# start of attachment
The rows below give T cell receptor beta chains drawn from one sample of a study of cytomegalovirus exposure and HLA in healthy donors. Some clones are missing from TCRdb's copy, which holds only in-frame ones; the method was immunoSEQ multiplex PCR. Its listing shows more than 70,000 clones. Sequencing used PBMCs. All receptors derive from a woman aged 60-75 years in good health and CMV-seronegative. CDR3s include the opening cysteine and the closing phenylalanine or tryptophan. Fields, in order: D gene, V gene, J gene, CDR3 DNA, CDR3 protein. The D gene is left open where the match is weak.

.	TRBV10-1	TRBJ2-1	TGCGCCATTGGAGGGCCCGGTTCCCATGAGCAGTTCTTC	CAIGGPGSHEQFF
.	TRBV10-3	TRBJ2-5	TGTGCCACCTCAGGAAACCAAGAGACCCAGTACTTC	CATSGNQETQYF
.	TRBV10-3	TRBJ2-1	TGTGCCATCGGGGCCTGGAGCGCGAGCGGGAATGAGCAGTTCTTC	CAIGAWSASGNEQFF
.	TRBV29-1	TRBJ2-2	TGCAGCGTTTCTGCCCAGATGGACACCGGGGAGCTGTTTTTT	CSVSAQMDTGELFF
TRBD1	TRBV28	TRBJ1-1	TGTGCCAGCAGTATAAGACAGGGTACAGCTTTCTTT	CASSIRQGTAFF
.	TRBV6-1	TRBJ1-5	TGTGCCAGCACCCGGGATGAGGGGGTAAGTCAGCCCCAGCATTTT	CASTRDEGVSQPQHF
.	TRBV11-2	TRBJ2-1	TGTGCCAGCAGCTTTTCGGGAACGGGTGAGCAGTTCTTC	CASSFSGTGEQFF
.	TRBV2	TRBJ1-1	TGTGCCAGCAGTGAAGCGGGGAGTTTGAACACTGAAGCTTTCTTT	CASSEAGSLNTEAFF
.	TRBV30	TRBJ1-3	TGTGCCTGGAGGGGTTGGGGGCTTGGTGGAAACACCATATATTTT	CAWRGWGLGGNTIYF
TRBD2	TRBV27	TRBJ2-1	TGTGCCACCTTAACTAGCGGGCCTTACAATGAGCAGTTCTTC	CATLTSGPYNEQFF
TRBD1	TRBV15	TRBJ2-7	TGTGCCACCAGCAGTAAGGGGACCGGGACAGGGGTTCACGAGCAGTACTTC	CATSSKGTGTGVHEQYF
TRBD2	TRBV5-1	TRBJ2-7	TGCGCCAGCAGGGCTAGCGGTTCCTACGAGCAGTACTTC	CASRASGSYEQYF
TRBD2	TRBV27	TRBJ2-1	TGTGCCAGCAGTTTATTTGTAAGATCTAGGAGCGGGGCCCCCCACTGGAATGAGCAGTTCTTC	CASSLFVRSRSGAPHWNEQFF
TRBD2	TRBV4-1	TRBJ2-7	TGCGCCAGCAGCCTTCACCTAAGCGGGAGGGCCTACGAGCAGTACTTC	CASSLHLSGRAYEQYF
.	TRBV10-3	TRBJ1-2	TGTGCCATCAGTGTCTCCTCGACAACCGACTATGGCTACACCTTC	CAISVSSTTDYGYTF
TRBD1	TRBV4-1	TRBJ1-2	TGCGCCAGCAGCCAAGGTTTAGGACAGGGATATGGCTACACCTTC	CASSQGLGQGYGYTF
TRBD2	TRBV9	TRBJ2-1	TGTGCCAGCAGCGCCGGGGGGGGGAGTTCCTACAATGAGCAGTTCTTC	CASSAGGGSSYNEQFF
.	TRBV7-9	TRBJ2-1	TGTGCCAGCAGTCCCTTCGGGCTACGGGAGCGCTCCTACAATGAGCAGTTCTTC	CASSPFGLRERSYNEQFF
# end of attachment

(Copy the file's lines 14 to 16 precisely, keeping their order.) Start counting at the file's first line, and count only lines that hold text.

TRBD2	TRBV27	TRBJ2-1	TGTGCCAGCAGTTTATTTGTAAGATCTAGGAGCGGGGCCCCCCACTGGAATGAGCAGTTCTTC	CASSLFVRSRSGAPHWNEQFF
TRBD2	TRBV4-1	TRBJ2-7	TGCGCCAGCAGCCTTCACCTAAGCGGGAGGGCCTACGAGCAGTACTTC	CASSLHLSGRAYEQYF
.	TRBV10-3	TRBJ1-2	TGTGCCATCAGTGTCTCCTCGACAACCGACTATGGCTACACCTTC	CAISVSSTTDYGYTF